Syrian Security Buildings Hit by Bombers as Monitors Arrive

Syrian Security Buildings Hit by Bombers as Monitors Arrive
A body lies on the ground at the site of a suicide attack, which targeted the Syrian General Intelligence headquarters, in Damascus on Dec. 23, 2011. Photographer: Louai Beshara/AFP/Getty Images

Suicide bombers targeted two Syrian security-service buildings in Damascus, killing civilians and soldiers, the state-run Syrian Arab News Agency said, after an Arab League mission arrived to prepare for monitoring of an accord to end nine months of violence.

More than 40 people were killed and 100 wounded, Al Arabiya television reported, citing Syrian authorities. SANA said a preliminary investigation reveals the attack “carries the blueprints of al-Qaeda” and published photographs of the dead from the scene. President Bashar al-Assad’s government previously blamed “terrorists” and foreign provocateurs for fomenting the anti-government protests.

“Syria claims it is fighting foreign-backed armed groups, and these attacks would appear to lend credence to these allegations,” David Hartwell, Middle East political analyst for London-based IHS Jane’s, said in a note. “The fact that they occurred the day after the Arab League monitoring mission began arriving in Damascus to assess the human-rights situation in the country is certain to be viewed with suspicion by opposition and international observers.”

The U.S. condemns the bombings in the “strongest possible terms,” State Department spokesman Mark Toner said in a statement. “It is crucial that today’s attack not impede the critical work of the Arab League monitoring mission to document and deter human rights abuses with the goal of protecting civilians,” Toner said. “We hope that this mission will proceed unfettered in an atmosphere of non-violence.”

Arab League Role

Syria agreed to an Arab League protocol to allow about 500 observers into the country. The Dec. 19 signing came as Arab League prepared to ask the United Nations to address a crisis that the UN estimates has left more than 5,000 people dead. Three were killed in Homs today, following the deaths of 40 people in the city yesterday, Mahmoud Merei, head of the Arab Organization for Human Rights, said by phone from Syria. Al Arabiya television said 70 died the previous day.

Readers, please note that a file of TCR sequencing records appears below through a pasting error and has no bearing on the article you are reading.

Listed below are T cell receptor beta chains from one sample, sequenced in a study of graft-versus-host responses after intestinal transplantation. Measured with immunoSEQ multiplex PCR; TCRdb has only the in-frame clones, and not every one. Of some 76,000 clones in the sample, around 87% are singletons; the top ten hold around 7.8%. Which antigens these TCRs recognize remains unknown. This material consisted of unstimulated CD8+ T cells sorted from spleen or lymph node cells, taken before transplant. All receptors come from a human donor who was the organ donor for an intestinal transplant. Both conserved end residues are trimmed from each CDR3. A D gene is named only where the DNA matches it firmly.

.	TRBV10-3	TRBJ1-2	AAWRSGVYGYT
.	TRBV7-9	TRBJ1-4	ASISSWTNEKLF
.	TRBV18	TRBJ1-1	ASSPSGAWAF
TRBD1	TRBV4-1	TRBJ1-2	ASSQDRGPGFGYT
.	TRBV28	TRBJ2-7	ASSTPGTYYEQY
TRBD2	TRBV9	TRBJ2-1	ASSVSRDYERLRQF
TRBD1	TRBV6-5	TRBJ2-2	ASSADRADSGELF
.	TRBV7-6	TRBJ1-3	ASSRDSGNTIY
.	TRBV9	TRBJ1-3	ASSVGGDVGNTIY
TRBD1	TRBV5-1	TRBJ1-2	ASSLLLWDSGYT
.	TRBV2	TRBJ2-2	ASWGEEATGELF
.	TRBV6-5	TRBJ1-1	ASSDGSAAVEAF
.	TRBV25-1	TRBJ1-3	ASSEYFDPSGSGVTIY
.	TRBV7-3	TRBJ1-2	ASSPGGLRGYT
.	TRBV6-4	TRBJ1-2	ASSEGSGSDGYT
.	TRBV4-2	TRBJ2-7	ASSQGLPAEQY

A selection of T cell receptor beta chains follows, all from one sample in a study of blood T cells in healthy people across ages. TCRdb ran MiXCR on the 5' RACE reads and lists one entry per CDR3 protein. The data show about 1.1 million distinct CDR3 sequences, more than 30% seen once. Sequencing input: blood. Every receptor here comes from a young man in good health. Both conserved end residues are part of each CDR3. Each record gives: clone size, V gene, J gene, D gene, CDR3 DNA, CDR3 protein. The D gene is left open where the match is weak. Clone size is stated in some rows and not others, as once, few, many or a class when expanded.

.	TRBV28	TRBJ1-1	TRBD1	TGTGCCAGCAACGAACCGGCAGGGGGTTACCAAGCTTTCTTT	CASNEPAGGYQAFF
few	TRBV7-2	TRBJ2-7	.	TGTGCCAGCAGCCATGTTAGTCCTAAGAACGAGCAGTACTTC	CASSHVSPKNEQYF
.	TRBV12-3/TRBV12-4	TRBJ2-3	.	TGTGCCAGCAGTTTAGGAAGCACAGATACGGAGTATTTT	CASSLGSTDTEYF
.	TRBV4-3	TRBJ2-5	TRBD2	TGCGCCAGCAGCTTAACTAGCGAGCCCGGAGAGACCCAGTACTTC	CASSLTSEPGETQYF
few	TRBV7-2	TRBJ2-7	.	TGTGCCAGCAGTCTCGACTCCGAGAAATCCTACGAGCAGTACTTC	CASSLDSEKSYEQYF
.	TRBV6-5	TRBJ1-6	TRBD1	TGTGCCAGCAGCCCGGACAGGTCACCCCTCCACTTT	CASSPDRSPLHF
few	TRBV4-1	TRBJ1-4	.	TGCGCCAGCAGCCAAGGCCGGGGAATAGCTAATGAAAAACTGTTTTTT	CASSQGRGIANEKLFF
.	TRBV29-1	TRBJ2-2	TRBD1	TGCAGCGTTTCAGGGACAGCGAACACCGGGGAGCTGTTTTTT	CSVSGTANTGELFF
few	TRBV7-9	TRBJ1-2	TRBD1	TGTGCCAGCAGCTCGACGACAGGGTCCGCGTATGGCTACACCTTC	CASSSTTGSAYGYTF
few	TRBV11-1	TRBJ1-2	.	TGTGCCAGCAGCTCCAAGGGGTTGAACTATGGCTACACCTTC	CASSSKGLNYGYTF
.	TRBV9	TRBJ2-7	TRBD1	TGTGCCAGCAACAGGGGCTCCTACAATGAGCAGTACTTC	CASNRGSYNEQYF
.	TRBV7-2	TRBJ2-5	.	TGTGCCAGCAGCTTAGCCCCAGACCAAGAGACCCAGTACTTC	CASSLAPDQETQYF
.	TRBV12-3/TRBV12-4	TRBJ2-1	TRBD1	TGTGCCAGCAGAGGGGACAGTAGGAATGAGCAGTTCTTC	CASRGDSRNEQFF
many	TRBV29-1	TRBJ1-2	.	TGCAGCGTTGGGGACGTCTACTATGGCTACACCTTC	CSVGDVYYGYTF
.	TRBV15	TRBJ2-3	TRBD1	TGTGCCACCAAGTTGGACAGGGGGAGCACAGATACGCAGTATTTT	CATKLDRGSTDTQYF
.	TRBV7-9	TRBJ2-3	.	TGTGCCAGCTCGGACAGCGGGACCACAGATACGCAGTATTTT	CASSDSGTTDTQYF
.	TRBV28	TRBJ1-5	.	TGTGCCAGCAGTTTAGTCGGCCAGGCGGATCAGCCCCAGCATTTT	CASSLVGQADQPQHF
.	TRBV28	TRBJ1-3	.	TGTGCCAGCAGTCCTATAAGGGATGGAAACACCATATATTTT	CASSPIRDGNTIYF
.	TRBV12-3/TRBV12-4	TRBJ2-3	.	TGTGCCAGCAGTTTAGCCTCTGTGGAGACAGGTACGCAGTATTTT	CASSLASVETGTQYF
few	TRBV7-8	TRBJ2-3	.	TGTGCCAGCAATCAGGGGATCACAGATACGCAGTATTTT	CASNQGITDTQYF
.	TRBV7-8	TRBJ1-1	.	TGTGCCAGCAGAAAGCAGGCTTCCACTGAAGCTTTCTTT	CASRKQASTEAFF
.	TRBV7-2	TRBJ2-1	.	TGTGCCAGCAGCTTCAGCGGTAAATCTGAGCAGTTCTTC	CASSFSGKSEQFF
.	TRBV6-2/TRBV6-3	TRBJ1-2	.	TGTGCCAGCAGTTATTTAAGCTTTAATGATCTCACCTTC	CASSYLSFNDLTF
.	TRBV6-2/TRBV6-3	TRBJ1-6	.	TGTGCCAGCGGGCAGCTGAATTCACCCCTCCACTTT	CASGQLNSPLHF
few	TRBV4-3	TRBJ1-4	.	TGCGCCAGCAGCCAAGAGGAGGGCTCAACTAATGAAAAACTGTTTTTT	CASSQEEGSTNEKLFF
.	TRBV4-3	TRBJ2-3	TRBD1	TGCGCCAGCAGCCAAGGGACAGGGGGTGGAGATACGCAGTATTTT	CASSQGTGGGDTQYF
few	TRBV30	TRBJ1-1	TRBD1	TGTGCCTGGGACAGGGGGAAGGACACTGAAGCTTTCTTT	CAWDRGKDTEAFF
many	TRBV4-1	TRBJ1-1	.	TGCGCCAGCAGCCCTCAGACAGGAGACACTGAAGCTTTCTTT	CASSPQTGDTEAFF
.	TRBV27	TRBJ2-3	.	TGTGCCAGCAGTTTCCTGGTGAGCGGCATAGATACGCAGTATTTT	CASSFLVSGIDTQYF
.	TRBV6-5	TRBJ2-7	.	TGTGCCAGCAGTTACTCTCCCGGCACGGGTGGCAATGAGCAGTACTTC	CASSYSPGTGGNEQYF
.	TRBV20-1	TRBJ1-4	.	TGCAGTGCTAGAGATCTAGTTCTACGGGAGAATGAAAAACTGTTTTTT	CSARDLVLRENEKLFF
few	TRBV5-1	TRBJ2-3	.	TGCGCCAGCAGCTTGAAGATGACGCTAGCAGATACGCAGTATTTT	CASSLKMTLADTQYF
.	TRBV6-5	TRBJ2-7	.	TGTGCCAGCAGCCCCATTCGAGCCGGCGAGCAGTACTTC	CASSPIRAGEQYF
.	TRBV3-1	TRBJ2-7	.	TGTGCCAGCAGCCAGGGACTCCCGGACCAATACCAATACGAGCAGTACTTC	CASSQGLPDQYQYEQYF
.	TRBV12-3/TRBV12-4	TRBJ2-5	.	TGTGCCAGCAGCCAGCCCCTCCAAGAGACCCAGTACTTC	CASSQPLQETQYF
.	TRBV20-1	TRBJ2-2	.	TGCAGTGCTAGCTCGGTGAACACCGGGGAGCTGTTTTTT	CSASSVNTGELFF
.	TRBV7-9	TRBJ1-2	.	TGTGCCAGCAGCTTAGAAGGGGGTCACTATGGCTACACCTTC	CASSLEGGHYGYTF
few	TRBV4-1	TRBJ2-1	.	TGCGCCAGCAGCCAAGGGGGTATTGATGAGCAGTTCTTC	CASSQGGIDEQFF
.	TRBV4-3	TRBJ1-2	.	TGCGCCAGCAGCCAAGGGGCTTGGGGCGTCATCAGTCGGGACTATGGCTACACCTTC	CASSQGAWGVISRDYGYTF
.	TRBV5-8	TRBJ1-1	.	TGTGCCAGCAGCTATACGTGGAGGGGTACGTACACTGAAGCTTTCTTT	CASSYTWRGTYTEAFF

The Arab League imposed sanctions on Syria on Nov. 27, increasing economic and political pressure on Assad. Efforts by the U.S. and the European Union, which also have imposed sanctions, to get a condemnation of his crackdown at the UN Security Council have been blocked by Russia and China.

The team that landed yesterday includes the Arab League’s assistant secretary-general, Samir Seif Al-Yazal, SANA said. The league has been given assurances that its observers will be able to travel freely, communicating with whomever they want without approval from Syrian authorities, Al Arabiya television said.

Assad’s ‘Massacres’

The Syrian National Council, an opposition alliance seeking to topple Assad’s government, has called for a Security Council meeting to address alleged “massacres” and “genocide.”

State forces have killed 250 people in the past 48 hours in the regions of Idlib, Homs and al-Zawiyah, the council said yesterday. The regions should be declared “safe zones,” it said. Reports of the latest killings couldn’t be verified because the Syrian government restricts foreign media access in the country and places curbs on local journalists.

In a statement yesterday, the Turkish Foreign Ministry condemned “the Syrian regime’s policy of crackdown that targets its own people and turns the country into a lake of blood.”

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